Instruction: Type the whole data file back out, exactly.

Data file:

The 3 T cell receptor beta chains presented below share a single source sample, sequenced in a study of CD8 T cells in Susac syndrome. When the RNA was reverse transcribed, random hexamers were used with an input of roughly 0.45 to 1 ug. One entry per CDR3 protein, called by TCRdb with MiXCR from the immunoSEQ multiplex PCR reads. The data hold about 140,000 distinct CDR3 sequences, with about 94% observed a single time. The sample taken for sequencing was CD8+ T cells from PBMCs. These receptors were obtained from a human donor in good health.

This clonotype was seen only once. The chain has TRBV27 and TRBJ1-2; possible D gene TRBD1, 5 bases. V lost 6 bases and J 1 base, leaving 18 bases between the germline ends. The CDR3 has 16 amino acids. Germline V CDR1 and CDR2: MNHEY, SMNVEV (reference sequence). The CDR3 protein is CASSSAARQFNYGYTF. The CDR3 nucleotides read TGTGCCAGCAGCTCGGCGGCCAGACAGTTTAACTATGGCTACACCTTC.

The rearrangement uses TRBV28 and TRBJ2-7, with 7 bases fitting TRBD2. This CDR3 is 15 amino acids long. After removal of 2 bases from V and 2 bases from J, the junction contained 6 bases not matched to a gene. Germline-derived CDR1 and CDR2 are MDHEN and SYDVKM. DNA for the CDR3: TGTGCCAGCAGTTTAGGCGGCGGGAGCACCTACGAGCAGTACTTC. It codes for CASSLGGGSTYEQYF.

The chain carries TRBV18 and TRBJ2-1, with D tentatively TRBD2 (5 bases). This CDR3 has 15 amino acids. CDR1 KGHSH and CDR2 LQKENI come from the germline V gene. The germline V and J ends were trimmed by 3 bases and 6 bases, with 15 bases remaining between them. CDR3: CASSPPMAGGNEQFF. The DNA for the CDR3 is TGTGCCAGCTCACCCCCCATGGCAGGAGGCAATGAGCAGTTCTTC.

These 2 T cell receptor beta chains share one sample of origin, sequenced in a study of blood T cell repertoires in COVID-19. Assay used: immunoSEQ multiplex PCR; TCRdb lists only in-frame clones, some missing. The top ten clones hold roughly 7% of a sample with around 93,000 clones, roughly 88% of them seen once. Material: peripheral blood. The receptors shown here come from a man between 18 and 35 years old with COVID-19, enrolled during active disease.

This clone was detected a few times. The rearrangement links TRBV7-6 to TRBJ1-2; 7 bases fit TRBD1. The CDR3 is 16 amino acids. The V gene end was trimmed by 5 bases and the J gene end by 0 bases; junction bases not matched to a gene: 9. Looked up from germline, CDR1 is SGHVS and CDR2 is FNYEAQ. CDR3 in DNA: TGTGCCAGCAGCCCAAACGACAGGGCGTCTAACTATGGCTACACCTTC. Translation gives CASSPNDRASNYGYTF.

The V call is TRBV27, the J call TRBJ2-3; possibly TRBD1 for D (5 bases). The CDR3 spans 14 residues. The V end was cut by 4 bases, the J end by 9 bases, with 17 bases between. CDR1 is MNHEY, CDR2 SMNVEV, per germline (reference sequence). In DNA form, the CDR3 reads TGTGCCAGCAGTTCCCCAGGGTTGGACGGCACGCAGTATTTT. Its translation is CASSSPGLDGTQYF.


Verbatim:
The 3 T cell receptor beta chains presented below share a single source sample, sequenced in a study of CD8 T cells in Susac syndrome. When the RNA was reverse transcribed, random hexamers were used with an input of roughly 0.45 to 1 ug. One entry per CDR3 protein, called by TCRdb with MiXCR from the immunoSEQ multiplex PCR reads. The data hold about 140,000 distinct CDR3 sequences, with about 94% observed a single time. The sample taken for sequencing was CD8+ T cells from PBMCs. These receptors were obtained from a human donor in good health.

This clonotype was seen only once. The chain has TRBV27 and TRBJ1-2; possible D gene TRBD1, 5 bases. V lost 6 bases and J 1 base, leaving 18 bases between the germline ends. The CDR3 has 16 amino acids. Germline V CDR1 and CDR2: MNHEY, SMNVEV (reference sequence). The CDR3 protein is CASSSAARQFNYGYTF. The CDR3 nucleotides read TGTGCCAGCAGCTCGGCGGCCAGACAGTTTAACTATGGCTACACCTTC.

The rearrangement uses TRBV28 and TRBJ2-7, with 7 bases fitting TRBD2. This CDR3 is 15 amino acids long. After removal of 2 bases from V and 2 bases from J, the junction contained 6 bases not matched to a gene. Germline-derived CDR1 and CDR2 are MDHEN and SYDVKM. DNA for the CDR3: TGTGCCAGCAGTTTAGGCGGCGGGAGCACCTACGAGCAGTACTTC. It codes for CASSLGGGSTYEQYF.

The chain carries TRBV18 and TRBJ2-1, with D tentatively TRBD2 (5 bases). This CDR3 has 15 amino acids. CDR1 KGHSH and CDR2 LQKENI come from the germline V gene. The germline V and J ends were trimmed by 3 bases and 6 bases, with 15 bases remaining between them. CDR3: CASSPPMAGGNEQFF. The DNA for the CDR3 is TGTGCCAGCTCACCCCCCATGGCAGGAGGCAATGAGCAGTTCTTC.

These 2 T cell receptor beta chains share one sample of origin, sequenced in a study of blood T cell repertoires in COVID-19. Assay used: immunoSEQ multiplex PCR; TCRdb lists only in-frame clones, some missing. The top ten clones hold roughly 7% of a sample with around 93,000 clones, roughly 88% of them seen once. Material: peripheral blood. The receptors shown here come from a man between 18 and 35 years old with COVID-19, enrolled during active disease.

This clone was detected a few times. The rearrangement links TRBV7-6 to TRBJ1-2; 7 bases fit TRBD1. The CDR3 is 16 amino acids. The V gene end was trimmed by 5 bases and the J gene end by 0 bases; junction bases not matched to a gene: 9. Looked up from germline, CDR1 is SGHVS and CDR2 is FNYEAQ. CDR3 in DNA: TGTGCCAGCAGCCCAAACGACAGGGCGTCTAACTATGGCTACACCTTC. Translation gives CASSPNDRASNYGYTF.

The V call is TRBV27, the J call TRBJ2-3; possibly TRBD1 for D (5 bases). The CDR3 spans 14 residues. The V end was cut by 4 bases, the J end by 9 bases, with 17 bases between. CDR1 is MNHEY, CDR2 SMNVEV, per germline (reference sequence). In DNA form, the CDR3 reads TGTGCCAGCAGTTCCCCAGGGTTGGACGGCACGCAGTATTTT. Its translation is CASSSPGLDGTQYF.